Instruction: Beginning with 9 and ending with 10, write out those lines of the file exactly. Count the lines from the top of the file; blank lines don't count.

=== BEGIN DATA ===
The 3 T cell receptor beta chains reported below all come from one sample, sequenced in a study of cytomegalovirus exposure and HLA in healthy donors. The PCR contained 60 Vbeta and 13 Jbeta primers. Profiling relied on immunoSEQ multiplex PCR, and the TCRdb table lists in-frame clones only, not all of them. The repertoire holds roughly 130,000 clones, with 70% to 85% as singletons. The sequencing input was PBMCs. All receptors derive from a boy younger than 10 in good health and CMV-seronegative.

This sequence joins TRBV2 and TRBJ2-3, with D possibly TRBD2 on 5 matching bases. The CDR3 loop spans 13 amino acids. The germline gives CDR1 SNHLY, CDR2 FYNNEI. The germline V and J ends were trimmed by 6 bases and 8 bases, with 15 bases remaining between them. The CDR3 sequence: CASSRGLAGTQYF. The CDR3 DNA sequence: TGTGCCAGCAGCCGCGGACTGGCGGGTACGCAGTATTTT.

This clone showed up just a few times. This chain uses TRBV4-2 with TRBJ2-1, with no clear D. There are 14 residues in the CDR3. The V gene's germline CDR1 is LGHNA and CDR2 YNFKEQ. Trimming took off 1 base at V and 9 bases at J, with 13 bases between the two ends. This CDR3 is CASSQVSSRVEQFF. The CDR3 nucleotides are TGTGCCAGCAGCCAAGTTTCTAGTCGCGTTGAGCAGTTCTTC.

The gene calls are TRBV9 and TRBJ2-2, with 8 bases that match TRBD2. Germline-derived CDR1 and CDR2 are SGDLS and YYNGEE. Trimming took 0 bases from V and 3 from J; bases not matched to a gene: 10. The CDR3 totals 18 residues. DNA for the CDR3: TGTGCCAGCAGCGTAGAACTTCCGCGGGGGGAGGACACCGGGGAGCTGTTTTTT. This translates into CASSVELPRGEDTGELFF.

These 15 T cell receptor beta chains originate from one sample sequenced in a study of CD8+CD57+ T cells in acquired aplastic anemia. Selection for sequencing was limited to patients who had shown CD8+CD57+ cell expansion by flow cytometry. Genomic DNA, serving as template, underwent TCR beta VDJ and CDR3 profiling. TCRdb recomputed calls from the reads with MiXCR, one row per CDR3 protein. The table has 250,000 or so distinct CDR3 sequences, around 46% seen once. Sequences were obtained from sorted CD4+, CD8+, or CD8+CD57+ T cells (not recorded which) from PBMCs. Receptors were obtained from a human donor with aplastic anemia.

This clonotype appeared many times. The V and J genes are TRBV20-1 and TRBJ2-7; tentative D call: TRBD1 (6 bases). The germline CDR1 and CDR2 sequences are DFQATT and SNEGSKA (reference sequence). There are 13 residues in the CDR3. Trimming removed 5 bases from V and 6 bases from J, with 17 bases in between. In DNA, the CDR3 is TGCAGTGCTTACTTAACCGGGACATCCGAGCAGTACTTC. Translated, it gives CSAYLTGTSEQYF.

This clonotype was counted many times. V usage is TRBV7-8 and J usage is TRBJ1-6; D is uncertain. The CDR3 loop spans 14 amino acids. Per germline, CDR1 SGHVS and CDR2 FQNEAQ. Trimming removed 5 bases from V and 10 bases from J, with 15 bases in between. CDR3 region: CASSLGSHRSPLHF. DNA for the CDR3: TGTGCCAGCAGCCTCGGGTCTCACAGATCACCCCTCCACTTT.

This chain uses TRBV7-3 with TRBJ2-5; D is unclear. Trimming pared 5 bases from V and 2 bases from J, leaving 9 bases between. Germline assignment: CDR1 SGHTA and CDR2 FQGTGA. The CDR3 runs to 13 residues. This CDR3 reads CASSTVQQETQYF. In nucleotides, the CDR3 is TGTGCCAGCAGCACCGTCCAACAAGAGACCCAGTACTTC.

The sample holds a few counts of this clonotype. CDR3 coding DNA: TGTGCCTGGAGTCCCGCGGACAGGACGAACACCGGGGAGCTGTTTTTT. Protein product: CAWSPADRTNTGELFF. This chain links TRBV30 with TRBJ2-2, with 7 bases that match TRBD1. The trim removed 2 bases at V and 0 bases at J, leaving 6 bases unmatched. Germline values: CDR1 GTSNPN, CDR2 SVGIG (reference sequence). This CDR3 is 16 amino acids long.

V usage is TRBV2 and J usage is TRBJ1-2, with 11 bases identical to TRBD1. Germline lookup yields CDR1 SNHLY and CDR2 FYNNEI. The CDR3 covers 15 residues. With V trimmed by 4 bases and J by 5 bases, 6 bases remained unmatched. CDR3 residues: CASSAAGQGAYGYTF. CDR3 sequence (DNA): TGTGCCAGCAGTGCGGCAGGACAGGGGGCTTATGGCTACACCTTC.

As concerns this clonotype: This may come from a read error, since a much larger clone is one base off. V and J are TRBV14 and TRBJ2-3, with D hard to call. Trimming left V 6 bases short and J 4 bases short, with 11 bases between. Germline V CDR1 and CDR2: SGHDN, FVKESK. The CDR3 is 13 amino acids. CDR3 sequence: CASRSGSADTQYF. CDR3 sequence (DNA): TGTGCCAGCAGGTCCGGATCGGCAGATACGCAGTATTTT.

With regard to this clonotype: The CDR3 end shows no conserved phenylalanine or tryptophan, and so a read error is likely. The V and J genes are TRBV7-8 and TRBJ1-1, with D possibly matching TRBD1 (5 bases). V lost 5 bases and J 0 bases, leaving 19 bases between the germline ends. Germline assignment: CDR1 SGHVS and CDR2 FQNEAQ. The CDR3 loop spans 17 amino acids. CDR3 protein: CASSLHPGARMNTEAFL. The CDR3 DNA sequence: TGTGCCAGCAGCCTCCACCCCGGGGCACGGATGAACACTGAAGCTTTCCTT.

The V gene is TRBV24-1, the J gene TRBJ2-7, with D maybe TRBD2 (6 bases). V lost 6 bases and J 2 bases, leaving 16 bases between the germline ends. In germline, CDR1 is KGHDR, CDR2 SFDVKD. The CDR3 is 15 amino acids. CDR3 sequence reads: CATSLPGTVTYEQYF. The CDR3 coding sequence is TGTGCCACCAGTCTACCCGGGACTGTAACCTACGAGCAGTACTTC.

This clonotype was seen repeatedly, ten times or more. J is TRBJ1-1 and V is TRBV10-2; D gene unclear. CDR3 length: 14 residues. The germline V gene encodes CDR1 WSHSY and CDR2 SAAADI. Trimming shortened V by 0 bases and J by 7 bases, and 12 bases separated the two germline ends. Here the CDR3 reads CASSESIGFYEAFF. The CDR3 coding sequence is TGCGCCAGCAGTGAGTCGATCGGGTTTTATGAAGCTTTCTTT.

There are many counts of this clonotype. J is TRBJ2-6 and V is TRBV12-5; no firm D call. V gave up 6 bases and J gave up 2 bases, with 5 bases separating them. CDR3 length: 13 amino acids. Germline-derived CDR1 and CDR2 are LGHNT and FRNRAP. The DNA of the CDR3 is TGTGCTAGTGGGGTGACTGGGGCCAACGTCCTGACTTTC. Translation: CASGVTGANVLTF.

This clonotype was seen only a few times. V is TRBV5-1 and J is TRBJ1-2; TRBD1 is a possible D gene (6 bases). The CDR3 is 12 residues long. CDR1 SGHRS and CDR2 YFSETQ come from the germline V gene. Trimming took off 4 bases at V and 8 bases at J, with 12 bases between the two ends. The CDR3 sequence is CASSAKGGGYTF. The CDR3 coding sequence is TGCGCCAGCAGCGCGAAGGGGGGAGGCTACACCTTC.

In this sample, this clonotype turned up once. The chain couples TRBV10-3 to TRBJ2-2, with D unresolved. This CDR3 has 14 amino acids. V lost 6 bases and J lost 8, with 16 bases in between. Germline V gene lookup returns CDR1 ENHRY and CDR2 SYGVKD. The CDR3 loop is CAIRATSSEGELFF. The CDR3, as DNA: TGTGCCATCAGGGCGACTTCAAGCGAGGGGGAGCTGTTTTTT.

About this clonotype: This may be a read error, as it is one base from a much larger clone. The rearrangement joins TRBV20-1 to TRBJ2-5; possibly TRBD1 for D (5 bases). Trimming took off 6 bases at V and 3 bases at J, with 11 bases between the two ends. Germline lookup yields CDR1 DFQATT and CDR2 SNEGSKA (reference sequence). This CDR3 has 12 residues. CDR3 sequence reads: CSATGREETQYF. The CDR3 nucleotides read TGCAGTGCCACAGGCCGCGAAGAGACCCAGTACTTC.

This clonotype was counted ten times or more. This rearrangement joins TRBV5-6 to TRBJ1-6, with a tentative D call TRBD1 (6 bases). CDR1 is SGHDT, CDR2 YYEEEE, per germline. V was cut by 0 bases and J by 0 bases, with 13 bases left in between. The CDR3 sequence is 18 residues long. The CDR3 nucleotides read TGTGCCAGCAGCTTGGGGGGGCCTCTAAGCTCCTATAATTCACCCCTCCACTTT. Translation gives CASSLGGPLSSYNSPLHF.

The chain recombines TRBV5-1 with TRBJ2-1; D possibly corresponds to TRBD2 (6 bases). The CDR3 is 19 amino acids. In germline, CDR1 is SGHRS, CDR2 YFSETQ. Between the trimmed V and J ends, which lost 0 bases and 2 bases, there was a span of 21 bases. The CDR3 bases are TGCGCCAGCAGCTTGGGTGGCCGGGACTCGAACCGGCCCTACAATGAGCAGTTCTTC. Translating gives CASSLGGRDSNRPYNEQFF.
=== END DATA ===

The sample holds a few counts of this clonotype. CDR3 coding DNA: TGTGCCTGGAGTCCCGCGGACAGGACGAACACCGGGGAGCTGTTTTTT. Protein product: CAWSPADRTNTGELFF. This chain links TRBV30 with TRBJ2-2, with 7 bases that match TRBD1. The trim removed 2 bases at V and 0 bases at J, leaving 6 bases unmatched. Germline values: CDR1 GTSNPN, CDR2 SVGIG (reference sequence). This CDR3 is 16 amino acids long.

V usage is TRBV2 and J usage is TRBJ1-2, with 11 bases identical to TRBD1. Germline lookup yields CDR1 SNHLY and CDR2 FYNNEI. The CDR3 covers 15 residues. With V trimmed by 4 bases and J by 5 bases, 6 bases remained unmatched. CDR3 residues: CASSAAGQGAYGYTF. CDR3 sequence (DNA): TGTGCCAGCAGTGCGGCAGGACAGGGGGCTTATGGCTACACCTTC.